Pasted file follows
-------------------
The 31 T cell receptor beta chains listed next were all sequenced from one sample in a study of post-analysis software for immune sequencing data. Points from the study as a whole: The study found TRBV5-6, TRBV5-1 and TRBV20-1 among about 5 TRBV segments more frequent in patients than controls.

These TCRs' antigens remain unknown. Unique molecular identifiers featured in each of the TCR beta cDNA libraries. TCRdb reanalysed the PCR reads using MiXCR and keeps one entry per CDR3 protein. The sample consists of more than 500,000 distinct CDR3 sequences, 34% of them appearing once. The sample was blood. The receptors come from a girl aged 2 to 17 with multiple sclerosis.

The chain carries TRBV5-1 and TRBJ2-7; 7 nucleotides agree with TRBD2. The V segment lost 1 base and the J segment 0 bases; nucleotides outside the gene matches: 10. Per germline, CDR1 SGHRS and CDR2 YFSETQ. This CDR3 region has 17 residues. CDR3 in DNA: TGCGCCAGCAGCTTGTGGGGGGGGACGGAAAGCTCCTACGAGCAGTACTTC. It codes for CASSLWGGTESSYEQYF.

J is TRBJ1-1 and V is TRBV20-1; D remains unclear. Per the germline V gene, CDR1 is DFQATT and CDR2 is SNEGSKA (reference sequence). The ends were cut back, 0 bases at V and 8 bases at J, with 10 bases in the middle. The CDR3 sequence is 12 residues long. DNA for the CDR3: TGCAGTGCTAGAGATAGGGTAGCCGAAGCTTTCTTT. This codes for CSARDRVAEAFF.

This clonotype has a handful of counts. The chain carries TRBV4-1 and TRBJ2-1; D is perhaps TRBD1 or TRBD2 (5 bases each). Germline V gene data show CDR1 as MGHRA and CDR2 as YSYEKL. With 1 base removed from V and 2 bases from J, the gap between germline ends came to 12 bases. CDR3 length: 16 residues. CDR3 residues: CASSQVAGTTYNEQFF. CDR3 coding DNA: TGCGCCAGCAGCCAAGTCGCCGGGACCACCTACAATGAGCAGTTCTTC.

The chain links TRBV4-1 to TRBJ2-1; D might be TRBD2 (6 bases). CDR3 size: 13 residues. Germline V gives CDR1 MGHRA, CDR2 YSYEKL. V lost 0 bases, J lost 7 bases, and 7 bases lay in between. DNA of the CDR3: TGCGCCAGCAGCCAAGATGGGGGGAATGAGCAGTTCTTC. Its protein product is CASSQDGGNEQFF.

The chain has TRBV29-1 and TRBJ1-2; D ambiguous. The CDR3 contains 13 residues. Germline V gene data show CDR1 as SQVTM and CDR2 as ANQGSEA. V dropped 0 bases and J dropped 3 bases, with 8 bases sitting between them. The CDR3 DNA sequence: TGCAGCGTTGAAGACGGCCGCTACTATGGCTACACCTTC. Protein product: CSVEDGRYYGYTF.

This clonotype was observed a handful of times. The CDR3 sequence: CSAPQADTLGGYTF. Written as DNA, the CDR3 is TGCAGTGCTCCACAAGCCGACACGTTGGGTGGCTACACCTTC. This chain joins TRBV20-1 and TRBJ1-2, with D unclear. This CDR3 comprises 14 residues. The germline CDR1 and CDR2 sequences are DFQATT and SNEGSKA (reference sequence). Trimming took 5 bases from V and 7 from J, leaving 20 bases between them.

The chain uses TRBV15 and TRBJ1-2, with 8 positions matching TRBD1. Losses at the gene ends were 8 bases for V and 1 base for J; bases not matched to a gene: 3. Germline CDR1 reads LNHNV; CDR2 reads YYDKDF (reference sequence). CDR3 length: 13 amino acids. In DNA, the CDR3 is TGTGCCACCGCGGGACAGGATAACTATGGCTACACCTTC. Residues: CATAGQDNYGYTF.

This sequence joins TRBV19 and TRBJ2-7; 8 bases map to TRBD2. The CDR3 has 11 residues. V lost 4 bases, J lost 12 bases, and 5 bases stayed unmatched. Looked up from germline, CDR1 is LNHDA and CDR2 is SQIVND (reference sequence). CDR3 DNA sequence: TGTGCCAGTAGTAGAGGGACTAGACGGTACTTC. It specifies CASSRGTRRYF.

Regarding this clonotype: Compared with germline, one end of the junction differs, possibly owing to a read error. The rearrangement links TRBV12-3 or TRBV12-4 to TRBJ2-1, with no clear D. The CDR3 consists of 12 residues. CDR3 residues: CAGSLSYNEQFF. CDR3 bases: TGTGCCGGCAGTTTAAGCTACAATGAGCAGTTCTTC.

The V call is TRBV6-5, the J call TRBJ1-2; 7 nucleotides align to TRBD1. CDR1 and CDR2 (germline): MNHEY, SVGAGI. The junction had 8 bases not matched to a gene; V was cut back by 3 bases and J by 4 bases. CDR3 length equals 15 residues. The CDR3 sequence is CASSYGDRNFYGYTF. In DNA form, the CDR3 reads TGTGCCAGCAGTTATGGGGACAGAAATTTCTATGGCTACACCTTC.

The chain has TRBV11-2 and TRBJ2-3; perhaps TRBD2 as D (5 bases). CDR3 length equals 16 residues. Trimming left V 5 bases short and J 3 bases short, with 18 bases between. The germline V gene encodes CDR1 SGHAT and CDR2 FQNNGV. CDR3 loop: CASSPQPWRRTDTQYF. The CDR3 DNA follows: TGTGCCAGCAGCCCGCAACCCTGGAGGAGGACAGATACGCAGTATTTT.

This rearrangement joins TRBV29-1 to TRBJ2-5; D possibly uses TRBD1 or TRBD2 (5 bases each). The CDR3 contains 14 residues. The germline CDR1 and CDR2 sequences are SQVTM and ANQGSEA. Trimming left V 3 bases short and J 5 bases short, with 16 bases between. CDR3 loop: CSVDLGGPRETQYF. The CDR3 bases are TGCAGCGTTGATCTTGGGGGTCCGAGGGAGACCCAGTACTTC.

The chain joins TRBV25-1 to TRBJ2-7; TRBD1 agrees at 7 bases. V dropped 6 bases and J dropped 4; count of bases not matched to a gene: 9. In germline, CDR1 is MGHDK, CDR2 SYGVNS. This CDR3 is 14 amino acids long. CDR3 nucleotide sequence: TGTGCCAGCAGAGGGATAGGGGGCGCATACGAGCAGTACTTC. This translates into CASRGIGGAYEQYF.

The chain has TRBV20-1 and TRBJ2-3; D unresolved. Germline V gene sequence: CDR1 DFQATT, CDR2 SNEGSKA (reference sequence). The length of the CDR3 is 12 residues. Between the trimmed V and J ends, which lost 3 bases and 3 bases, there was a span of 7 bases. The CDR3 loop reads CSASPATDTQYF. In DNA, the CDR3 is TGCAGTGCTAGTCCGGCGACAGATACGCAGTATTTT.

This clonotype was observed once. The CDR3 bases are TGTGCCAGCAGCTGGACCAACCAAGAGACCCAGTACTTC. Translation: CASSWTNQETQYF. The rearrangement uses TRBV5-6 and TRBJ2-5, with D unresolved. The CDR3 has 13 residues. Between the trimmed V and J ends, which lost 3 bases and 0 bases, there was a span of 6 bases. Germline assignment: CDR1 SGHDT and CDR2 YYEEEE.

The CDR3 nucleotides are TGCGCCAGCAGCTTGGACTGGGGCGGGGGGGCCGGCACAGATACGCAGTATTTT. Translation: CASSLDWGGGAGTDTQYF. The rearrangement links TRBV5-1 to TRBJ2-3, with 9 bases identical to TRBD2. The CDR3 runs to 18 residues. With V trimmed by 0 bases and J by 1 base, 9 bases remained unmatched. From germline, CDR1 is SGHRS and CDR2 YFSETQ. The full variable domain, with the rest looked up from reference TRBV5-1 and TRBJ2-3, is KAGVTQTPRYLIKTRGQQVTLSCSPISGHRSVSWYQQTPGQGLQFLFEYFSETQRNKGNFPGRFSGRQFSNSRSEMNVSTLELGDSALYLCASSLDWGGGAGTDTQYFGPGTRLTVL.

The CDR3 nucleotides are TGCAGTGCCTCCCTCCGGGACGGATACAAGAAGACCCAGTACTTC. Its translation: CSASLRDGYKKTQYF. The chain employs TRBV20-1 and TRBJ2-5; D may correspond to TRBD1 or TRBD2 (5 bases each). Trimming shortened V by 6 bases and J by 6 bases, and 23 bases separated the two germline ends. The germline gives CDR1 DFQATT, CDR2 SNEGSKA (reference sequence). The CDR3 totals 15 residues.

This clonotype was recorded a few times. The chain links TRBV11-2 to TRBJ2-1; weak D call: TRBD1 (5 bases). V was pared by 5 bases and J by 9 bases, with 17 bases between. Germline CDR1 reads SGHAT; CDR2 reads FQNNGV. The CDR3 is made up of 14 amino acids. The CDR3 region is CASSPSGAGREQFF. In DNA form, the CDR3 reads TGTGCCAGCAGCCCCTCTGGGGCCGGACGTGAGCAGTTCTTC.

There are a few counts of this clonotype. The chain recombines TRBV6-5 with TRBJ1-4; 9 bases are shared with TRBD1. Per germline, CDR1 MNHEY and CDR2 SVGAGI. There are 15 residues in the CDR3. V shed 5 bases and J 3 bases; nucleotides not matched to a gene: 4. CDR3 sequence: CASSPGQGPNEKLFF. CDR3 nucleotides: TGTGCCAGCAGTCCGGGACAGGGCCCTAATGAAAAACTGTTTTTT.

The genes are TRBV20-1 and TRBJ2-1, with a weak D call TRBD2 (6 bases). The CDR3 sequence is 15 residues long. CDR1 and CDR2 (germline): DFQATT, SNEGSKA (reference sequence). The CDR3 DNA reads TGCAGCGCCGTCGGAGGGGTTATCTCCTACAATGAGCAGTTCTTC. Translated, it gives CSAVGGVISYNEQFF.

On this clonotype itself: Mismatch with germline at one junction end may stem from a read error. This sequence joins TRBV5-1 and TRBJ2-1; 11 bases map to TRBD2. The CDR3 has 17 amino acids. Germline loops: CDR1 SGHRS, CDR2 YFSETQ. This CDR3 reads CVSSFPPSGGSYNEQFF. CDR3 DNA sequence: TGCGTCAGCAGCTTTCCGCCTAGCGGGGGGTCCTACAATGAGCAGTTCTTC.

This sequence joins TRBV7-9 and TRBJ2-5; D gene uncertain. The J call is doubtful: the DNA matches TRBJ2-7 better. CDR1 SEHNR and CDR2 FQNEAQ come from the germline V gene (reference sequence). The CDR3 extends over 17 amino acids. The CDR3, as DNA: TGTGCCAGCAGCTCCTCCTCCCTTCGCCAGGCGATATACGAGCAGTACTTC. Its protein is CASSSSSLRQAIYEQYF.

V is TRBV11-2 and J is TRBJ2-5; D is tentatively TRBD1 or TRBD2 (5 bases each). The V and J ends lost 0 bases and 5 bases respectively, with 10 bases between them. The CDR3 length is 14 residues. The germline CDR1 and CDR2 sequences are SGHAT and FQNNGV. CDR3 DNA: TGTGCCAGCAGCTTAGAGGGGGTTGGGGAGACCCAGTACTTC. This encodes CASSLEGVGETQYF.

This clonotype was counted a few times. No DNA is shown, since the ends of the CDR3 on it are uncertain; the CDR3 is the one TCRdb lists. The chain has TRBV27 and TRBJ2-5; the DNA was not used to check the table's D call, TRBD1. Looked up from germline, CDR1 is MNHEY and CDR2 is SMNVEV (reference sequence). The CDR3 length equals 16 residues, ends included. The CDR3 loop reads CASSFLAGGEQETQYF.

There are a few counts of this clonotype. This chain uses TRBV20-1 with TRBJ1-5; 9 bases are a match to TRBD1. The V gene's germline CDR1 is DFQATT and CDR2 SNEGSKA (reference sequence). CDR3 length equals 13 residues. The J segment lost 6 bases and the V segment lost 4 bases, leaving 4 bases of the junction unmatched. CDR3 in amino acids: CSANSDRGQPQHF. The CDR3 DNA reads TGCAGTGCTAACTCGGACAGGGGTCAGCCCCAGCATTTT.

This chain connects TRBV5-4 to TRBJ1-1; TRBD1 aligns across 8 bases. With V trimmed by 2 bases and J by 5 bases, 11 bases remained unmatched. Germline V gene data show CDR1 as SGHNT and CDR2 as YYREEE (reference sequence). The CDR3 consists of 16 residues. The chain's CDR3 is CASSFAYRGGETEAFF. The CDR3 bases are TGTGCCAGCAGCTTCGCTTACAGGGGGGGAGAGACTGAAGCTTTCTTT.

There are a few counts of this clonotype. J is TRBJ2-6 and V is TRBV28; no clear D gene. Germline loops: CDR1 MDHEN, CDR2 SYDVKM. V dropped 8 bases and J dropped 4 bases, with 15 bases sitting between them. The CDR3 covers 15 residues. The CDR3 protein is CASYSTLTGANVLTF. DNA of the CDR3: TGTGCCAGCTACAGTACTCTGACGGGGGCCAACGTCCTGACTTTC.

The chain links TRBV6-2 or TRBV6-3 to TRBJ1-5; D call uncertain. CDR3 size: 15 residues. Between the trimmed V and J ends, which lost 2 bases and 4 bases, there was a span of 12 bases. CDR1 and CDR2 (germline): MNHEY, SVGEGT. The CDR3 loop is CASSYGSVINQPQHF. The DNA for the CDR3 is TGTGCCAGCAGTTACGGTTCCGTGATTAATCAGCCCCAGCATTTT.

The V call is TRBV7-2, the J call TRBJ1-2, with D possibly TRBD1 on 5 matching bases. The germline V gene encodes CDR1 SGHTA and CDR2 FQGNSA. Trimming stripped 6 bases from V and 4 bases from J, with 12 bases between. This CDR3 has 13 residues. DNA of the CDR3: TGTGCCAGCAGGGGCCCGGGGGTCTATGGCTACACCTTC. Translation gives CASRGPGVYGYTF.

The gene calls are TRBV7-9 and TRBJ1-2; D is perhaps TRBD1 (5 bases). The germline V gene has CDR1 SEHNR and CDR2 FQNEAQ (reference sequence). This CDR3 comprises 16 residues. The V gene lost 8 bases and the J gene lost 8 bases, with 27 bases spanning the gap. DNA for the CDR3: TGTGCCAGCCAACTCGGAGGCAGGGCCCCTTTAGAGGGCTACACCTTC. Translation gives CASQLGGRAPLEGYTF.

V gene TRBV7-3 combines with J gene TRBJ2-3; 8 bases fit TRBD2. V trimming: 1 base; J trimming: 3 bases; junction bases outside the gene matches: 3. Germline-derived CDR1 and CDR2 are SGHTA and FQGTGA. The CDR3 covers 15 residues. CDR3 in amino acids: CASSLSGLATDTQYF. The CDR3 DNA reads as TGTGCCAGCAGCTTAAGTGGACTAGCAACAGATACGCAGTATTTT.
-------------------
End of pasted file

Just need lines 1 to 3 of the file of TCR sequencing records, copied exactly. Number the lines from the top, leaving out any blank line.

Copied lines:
The 31 T cell receptor beta chains listed next were all sequenced from one sample in a study of post-analysis software for immune sequencing data. Points from the study as a whole: The study found TRBV5-6, TRBV5-1 and TRBV20-1 among about 5 TRBV segments more frequent in patients than controls.

These TCRs' antigens remain unknown. Unique molecular identifiers featured in each of the TCR beta cDNA libraries. TCRdb reanalysed the PCR reads using MiXCR and keeps one entry per CDR3 protein. The sample consists of more than 500,000 distinct CDR3 sequences, 34% of them appearing once. The sample was blood. The receptors come from a girl aged 2 to 17 with multiple sclerosis.

The chain carries TRBV5-1 and TRBJ2-7; 7 nucleotides agree with TRBD2. The V segment lost 1 base and the J segment 0 bases; nucleotides outside the gene matches: 10. Per germline, CDR1 SGHRS and CDR2 YFSETQ. This CDR3 region has 17 residues. CDR3 in DNA: TGCGCCAGCAGCTTGTGGGGGGGGACGGAAAGCTCCTACGAGCAGTACTTC. It codes for CASSLWGGTESSYEQYF.